This went on for years with people pushing their mixes louder and louder all the time. Up until around the turn of the millennium when it got so OTT that even the general public started to notice it (google RHCP Californication mastering and you’ll get the point). Since then the overall volume of masters has remained roughly the same.
I do master loud - i.e. near the top end of what has become normal. I make no apologies for it, Tony likes it and it’s kind of the case of we didn’t start the war but we can’t undo it either. If everyone in the world was producing high contrast over saturated photos would you want to be the one trying to publish natural ones which would look wishy-washy by comparison? If I was a top mastering engineer in a top studio I might be brave enough to fight the cause a bit but I’m not and at the end of the day most people still like their rock bands to sound loud. It would certainly make my life a lot easier if overnight everyone went 3dB quieter but it’s not really going to happen.
More to the point if you went to that resource and looked up any band with a back catalogue spanning 30-40 years you would almost certainly see the same thing.
So there it is. The loudness wars and mastering in a nutshell.
Hope that helps!
The loudness wars have been a thing for quite some time, and it’s even effecting remastered versions of classic albums. The top image in the Wiki page for it is quite telling, being three subsuquent releases of Black or White by Michael Jackson and how remastering is effecting the song.
I’m surprised you’ve never heard of the “Loudness war”, David. This article pushes it back to '80’s but I’ve also heard it talked about in the '70’s. Supposedly, the first pressing of Led Zeppelin II made needles jump on cheap record players because of the dynamic range. So much so that after it happened to the daughter of one of the head guys at Atlantic, he made them remix it. I still have my eye out for a pressing with the “hot mix”.
Edit: Dammit. Lorcan beat me to it.
Very cool, thanks Dave.
Well I just stole the link from the article that Lorcan and Ronnie linked to.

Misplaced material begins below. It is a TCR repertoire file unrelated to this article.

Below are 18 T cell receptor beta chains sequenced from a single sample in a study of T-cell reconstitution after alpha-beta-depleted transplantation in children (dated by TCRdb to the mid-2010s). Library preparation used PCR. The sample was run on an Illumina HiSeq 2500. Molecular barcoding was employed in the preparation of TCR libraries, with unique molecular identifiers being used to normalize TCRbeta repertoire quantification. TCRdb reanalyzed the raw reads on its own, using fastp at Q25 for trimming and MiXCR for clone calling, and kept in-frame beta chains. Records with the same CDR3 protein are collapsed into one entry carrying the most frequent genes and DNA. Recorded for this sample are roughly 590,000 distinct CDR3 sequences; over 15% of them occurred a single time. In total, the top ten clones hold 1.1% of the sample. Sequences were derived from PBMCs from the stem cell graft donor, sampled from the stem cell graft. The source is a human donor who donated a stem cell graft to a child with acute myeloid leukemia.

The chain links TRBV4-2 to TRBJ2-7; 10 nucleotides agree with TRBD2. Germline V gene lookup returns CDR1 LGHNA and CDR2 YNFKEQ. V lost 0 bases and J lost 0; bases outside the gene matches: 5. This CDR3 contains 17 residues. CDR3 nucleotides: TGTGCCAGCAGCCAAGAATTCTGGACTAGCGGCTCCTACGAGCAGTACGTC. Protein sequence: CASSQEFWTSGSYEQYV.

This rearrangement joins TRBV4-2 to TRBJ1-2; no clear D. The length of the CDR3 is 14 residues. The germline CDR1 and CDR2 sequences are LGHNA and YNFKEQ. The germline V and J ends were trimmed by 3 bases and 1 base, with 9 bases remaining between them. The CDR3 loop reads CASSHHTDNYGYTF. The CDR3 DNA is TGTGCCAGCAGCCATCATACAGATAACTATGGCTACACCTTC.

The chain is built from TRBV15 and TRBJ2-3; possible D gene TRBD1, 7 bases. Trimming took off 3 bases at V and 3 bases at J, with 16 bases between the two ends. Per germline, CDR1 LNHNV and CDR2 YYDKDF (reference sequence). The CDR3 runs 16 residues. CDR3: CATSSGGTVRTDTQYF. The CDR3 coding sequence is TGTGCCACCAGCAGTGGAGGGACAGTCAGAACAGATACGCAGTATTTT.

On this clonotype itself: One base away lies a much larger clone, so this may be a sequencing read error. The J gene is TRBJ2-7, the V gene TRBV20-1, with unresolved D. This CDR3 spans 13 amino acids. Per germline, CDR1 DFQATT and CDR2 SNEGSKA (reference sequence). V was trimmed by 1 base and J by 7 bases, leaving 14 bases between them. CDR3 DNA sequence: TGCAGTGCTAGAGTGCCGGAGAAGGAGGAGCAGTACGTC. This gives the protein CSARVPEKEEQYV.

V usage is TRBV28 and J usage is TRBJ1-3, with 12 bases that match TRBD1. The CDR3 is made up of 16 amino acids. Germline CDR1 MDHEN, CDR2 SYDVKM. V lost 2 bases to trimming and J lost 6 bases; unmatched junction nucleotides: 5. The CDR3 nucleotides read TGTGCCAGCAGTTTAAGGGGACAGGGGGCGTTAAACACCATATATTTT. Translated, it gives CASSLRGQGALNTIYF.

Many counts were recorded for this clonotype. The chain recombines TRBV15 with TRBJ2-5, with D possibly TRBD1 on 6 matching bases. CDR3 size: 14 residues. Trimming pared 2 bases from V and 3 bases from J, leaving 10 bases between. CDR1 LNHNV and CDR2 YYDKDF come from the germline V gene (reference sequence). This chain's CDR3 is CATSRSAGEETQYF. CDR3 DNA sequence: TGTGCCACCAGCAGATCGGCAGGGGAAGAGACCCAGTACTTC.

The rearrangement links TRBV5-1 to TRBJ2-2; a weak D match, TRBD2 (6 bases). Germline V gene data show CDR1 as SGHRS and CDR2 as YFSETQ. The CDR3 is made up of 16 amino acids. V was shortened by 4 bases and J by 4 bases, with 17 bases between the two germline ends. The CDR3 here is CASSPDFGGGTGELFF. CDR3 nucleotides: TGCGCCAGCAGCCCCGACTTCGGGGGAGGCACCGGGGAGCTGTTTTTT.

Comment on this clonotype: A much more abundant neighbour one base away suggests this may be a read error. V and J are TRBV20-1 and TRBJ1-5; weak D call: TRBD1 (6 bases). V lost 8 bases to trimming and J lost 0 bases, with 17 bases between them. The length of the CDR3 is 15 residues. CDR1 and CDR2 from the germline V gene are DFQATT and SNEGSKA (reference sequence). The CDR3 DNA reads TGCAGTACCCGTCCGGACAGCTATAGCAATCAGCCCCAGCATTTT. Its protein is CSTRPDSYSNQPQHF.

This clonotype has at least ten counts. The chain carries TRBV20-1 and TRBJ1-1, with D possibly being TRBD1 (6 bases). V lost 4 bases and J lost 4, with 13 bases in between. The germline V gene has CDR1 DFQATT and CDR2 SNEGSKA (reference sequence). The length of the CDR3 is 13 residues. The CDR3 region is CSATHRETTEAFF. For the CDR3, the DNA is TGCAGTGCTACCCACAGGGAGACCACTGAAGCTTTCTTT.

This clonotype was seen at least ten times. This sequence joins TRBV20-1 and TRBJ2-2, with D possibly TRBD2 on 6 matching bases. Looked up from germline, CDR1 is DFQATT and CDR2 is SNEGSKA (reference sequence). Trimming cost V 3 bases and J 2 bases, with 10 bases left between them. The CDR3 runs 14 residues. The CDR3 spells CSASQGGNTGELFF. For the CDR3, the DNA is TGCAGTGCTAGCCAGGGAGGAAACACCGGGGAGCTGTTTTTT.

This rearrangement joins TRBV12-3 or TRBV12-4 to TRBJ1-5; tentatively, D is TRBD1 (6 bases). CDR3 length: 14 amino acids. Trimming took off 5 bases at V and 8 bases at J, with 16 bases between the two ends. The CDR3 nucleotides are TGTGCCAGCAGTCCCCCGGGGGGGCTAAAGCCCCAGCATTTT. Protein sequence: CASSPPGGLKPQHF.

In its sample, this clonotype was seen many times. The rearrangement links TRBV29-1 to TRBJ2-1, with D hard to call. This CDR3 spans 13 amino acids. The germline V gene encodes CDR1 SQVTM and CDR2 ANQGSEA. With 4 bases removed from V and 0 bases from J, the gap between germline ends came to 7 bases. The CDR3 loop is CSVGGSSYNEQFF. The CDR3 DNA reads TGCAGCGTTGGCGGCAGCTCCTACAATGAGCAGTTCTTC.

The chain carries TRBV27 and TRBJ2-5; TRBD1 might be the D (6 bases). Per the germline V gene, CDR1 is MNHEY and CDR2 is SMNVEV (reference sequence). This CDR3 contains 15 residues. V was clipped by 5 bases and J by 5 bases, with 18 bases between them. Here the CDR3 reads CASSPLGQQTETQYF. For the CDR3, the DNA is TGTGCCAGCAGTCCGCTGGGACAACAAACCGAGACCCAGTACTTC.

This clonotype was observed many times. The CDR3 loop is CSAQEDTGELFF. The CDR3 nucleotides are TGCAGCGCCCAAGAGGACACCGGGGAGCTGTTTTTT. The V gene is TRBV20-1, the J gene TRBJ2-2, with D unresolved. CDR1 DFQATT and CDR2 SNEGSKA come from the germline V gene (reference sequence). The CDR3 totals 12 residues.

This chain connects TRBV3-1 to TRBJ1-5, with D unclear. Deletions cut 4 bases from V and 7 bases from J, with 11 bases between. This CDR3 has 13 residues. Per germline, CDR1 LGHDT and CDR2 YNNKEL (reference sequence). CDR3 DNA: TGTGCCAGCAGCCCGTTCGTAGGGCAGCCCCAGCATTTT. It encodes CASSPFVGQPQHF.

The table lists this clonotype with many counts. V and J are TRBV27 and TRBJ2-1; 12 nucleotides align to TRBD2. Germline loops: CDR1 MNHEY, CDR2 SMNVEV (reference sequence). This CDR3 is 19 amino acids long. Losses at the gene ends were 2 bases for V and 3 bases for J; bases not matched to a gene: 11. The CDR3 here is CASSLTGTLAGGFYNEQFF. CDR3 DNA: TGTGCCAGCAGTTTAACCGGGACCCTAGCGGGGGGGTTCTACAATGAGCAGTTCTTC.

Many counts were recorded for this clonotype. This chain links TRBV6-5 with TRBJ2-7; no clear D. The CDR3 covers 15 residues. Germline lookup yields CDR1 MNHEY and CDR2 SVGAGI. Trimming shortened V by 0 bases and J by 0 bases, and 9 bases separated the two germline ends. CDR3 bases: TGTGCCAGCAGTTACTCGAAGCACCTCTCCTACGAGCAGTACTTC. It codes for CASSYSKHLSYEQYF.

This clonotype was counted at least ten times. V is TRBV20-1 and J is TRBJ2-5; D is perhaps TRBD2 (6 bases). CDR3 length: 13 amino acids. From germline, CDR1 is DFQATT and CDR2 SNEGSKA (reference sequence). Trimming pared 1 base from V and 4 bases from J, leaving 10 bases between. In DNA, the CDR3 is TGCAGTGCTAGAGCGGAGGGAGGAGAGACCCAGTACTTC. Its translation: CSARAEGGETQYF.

This is the one I’m looking for. Look in the notes section.
This is the guy from Atlantic Records. He plays a pretty big part in the film Ray!.
Give me a chance, the article is in another tab waiting for you guys to stop posting so I can read it
So you need people to stop replying to you now?
Right now, I think.
That was superb! See what happens when our brains figure out what’s going on, but we simply do not have the words in proper order to define it and then communicate it. It can be depressing. I have been reduced to calling things “thingys”.
Having crap speakers does not help!
On repeat, Rockin’1000 is very effective;
Old guy in camo playing a custom guitar.
It’s Favourite Album Friday #5 and today I have been mostly listening to Machine Head (1972) by Deep Purple.
Roger Glover (I think) said back in the day that this combined the energy of In Rock with the musicality of Fireball, and I don’t think that description can be improved on. It’s pretty much the “perfect” rock album. Smoke on the Water has become an overplayed cliche for a reason. It’s a textbook on how to construct a rock song. And it’s actually the least interesting song on the album. This is what rock bands used to sound like in the days before rock forgot how to be subtle:
Ironically, most fans will tell you that they prefer either In Rock or Fireball
I´ll bget you be humming this ALL NIGHT!